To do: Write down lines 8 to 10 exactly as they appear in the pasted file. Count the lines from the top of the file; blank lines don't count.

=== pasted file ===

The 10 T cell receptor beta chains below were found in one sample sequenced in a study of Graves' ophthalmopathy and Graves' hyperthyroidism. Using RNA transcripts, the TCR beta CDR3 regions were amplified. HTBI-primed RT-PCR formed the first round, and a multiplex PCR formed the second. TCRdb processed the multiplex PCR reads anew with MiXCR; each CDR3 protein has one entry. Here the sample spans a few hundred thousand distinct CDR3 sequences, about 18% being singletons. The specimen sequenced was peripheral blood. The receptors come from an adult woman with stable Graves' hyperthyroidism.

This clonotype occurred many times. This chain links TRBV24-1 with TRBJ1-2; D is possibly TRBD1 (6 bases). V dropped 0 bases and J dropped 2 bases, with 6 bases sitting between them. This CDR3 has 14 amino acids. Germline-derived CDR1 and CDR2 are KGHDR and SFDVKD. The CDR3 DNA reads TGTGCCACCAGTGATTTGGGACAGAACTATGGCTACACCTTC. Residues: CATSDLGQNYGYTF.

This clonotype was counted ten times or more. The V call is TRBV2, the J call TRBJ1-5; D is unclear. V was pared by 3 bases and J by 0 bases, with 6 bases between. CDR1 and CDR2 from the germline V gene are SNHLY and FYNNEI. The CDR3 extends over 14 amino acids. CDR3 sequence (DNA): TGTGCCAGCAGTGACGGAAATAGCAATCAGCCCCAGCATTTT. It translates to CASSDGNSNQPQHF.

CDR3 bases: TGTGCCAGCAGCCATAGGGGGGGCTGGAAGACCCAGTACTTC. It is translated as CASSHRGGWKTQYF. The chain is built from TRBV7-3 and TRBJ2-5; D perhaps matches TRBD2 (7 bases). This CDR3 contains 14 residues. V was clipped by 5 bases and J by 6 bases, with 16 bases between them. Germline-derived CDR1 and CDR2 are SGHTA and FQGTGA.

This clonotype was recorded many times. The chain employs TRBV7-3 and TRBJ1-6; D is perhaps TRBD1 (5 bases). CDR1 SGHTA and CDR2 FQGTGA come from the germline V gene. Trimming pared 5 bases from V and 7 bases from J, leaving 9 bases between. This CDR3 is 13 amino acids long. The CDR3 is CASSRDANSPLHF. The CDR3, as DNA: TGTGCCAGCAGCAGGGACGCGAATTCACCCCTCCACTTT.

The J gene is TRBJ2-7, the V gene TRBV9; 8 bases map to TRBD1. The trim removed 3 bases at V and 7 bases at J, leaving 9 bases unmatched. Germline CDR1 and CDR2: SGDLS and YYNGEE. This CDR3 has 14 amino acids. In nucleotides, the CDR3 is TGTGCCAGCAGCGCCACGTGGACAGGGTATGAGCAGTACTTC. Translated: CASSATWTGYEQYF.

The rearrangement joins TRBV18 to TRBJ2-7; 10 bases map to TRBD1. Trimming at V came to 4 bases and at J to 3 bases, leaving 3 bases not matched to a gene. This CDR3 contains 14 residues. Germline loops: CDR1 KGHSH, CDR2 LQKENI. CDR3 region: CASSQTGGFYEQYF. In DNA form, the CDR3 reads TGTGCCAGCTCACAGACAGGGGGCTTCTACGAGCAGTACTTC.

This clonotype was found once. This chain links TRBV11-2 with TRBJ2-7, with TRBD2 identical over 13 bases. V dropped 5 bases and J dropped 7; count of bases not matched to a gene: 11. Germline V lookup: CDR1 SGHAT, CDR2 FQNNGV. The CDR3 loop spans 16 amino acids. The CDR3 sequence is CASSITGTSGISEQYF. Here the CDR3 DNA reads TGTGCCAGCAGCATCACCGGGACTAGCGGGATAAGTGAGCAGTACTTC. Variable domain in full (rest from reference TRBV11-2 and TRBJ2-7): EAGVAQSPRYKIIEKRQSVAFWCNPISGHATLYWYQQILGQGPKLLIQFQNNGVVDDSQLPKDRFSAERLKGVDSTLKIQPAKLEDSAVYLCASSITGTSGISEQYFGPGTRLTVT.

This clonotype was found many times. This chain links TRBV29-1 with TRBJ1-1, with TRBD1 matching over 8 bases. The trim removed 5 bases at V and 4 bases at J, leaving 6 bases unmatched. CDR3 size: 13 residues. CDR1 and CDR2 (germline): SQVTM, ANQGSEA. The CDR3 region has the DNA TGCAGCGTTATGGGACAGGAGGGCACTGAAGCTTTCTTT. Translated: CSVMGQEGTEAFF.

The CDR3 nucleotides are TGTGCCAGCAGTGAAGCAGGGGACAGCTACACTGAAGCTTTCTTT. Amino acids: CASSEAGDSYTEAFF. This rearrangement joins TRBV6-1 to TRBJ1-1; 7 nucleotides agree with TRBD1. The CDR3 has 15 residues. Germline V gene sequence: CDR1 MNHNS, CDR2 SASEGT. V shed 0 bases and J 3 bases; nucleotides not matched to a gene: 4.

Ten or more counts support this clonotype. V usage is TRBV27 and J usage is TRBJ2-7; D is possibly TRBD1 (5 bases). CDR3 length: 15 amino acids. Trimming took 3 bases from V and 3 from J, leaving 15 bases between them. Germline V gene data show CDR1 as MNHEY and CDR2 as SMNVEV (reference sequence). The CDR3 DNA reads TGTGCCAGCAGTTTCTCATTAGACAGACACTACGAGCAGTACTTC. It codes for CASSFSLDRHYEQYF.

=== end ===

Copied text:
This clonotype was found once. This chain links TRBV11-2 with TRBJ2-7, with TRBD2 identical over 13 bases. V dropped 5 bases and J dropped 7; count of bases not matched to a gene: 11. Germline V lookup: CDR1 SGHAT, CDR2 FQNNGV. The CDR3 loop spans 16 amino acids. The CDR3 sequence is CASSITGTSGISEQYF. Here the CDR3 DNA reads TGTGCCAGCAGCATCACCGGGACTAGCGGGATAAGTGAGCAGTACTTC. Variable domain in full (rest from reference TRBV11-2 and TRBJ2-7): EAGVAQSPRYKIIEKRQSVAFWCNPISGHATLYWYQQILGQGPKLLIQFQNNGVVDDSQLPKDRFSAERLKGVDSTLKIQPAKLEDSAVYLCASSITGTSGISEQYFGPGTRLTVT.

This clonotype was found many times. This chain links TRBV29-1 with TRBJ1-1, with TRBD1 matching over 8 bases. The trim removed 5 bases at V and 4 bases at J, leaving 6 bases unmatched. CDR3 size: 13 residues. CDR1 and CDR2 (germline): SQVTM, ANQGSEA. The CDR3 region has the DNA TGCAGCGTTATGGGACAGGAGGGCACTGAAGCTTTCTTT. Translated: CSVMGQEGTEAFF.

The CDR3 nucleotides are TGTGCCAGCAGTGAAGCAGGGGACAGCTACACTGAAGCTTTCTTT. Amino acids: CASSEAGDSYTEAFF. This rearrangement joins TRBV6-1 to TRBJ1-1; 7 nucleotides agree with TRBD1. The CDR3 has 15 residues. Germline V gene sequence: CDR1 MNHNS, CDR2 SASEGT. V shed 0 bases and J 3 bases; nucleotides not matched to a gene: 4.